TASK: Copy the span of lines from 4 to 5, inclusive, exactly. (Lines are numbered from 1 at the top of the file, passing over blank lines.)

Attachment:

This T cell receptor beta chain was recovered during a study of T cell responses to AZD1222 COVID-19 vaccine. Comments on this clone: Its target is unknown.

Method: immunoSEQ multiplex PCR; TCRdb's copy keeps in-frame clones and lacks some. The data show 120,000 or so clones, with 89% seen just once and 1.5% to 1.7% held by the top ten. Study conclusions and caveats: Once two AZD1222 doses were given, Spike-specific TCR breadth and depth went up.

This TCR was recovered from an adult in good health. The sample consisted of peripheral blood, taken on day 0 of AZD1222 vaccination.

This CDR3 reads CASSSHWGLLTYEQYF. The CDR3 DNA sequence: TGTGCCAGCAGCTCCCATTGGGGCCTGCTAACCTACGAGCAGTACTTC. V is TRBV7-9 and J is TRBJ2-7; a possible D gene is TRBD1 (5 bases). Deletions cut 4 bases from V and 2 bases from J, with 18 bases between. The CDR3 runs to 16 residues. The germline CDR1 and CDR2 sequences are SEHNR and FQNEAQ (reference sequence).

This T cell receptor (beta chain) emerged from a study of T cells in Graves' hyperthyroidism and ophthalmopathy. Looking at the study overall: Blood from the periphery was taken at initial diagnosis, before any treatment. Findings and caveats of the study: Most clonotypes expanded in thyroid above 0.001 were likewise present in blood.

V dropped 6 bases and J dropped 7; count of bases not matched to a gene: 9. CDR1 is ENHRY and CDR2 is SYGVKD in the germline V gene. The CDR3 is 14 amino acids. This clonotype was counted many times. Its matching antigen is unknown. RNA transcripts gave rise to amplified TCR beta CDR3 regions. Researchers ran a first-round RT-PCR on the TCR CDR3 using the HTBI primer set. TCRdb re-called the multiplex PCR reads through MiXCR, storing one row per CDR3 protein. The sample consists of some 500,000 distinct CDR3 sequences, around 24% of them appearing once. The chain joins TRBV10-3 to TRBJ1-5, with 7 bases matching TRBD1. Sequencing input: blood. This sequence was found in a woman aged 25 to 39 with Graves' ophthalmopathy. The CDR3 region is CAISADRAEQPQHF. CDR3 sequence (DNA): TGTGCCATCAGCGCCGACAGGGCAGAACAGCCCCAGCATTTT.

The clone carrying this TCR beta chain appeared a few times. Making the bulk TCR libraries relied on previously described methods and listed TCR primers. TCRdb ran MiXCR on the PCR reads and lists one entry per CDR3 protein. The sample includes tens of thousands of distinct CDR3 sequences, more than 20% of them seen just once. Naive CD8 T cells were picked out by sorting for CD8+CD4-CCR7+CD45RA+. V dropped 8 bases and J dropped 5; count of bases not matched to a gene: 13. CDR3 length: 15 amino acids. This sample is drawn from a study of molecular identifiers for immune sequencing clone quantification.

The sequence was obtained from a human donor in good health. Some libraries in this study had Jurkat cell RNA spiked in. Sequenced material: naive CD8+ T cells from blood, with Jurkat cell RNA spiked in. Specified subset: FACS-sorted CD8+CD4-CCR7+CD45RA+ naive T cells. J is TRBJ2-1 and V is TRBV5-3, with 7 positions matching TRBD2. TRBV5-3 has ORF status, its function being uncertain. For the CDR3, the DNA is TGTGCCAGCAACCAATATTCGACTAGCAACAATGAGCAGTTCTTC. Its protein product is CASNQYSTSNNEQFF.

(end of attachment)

This CDR3 reads CASSSHWGLLTYEQYF. The CDR3 DNA sequence: TGTGCCAGCAGCTCCCATTGGGGCCTGCTAACCTACGAGCAGTACTTC. V is TRBV7-9 and J is TRBJ2-7; a possible D gene is TRBD1 (5 bases). Deletions cut 4 bases from V and 2 bases from J, with 18 bases between. The CDR3 runs to 16 residues. The germline CDR1 and CDR2 sequences are SEHNR and FQNEAQ (reference sequence).

This T cell receptor (beta chain) emerged from a study of T cells in Graves' hyperthyroidism and ophthalmopathy. Looking at the study overall: Blood from the periphery was taken at initial diagnosis, before any treatment. Findings and caveats of the study: Most clonotypes expanded in thyroid above 0.001 were likewise present in blood.